This is a beautiful book, about the soul from the viewpoint of (Reform) Jewish theology. The author (who is a rabbi) reflects on what it means to recognize and care for our souls, drawing from her work and her own life experiences, and it really had an impact on my thinking.

The other theme in the book is a little detective story about the correspondence between Einstein and a rabbi, Robert Marcus, in 1949. Einstein shared what might be considered his own theology: "A human being is a part of th
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Nancee Pangares
Dec 09, 2018 rated it it was amazing  ·  review of another edition
I loved it. Just loved it. We all struggle with our heads and our hearts, our hopes, loss, intellect or science and Faith- how all are connected. How purpose is intertwined, how our souls guide us, how the Divine fits into this existence and the next. As a woman of both science and faith, I was intrigued to read this- having read it, with its wisdom and thought-provoking stories, so much I learned that was new- it was a blessing and a gift. It’s going on my hall of fame favorites bookshelf.❤ ...more
Rex
Feb 23, 2018 rated it it was amazing  ·  review of another edition
The soulful way Rabbi Levy tells current stories and reflects on past stories, still relevant today, is a rarity. This book brought me to tears many times and was soul-filling. It also improved my understanding of the Jewish faith, heritage and culture.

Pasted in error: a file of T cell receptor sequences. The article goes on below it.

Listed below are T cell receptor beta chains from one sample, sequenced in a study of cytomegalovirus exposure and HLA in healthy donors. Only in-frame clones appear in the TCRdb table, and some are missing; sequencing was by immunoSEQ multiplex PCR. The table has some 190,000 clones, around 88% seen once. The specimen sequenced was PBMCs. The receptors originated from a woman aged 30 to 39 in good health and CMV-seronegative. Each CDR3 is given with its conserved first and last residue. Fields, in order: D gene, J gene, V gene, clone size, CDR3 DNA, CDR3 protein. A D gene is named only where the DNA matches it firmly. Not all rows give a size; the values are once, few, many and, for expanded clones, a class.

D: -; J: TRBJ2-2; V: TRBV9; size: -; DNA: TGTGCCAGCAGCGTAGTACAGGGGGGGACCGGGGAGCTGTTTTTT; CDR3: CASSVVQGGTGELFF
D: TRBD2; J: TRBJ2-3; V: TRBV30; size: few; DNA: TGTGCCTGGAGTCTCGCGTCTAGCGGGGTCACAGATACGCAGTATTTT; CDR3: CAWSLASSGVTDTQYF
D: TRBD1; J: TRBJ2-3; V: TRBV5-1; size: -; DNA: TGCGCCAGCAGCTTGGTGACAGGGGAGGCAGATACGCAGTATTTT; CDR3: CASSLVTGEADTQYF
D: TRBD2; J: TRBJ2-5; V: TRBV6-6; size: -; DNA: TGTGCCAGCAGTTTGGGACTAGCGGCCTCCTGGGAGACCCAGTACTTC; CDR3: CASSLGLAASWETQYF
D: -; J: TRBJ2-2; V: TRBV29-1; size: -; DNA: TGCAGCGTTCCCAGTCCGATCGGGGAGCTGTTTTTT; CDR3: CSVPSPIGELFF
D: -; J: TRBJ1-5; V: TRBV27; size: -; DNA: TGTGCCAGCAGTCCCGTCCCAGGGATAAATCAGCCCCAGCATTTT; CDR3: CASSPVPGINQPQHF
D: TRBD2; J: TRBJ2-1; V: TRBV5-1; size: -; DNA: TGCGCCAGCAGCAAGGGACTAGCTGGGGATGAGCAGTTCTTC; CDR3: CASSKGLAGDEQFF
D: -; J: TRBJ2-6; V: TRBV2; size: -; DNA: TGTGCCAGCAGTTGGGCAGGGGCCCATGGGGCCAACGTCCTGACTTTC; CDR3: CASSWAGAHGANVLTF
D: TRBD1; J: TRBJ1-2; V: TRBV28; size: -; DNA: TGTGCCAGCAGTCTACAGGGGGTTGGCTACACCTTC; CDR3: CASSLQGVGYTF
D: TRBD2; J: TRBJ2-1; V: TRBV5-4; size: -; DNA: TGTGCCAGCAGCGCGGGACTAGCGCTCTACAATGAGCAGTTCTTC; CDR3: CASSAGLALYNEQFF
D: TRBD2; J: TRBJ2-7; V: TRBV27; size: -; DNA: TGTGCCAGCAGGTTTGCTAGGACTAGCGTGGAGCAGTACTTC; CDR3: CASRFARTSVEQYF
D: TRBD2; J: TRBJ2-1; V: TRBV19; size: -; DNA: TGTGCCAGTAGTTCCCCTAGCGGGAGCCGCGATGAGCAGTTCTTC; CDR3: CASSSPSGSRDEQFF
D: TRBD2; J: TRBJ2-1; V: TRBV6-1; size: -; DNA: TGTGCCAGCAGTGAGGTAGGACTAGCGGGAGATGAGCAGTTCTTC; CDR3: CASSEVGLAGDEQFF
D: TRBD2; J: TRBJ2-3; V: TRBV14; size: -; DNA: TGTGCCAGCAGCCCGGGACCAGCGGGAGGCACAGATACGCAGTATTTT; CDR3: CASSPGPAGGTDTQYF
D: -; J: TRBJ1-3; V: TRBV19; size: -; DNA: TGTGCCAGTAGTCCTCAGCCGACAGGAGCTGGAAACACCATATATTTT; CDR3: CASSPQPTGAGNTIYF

This is a book for everyone. Every faith, every age and every persuasion. I gave this book to my
15 year old nephew. He read it and told me "the book definitely made me into a better person" and thanked me for sending it to him.

I might add, the b
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Megan Wight
Jan 12, 2019 rated it it was amazing  ·  review of another edition
This is a lovely book. Naomi Levy is very humble, genuine, and intelligent. Reading her book is imbibing kindness, positivity, and inspiration. Her book fell into place in my heart and had a resounding effect as a sequel to the Hindu text the Bhagavad Gita. She would fit in well with the ancient and present shamans around the world.
Gary
Feb 25, 2018 rated it it was amazing  ·  review of another edition
This is a marvelous and moving book about the soul in Jewish/Hassidic/Kabbalistic traditions told through stories including the story of a letter Einstein wrote to a Rabbi who helped rescue holocaust survivors. There are gems throughout but the whole is greater than the sum of its parts. Highly recommended.
Mike
Apr 27, 2018 rated it it was amazing  ·  review of another edition
This is a search for our soul. The letter exchanged between Einstein and Rabbi Marcus, seem almost trivial to the corpus of this non fiction book.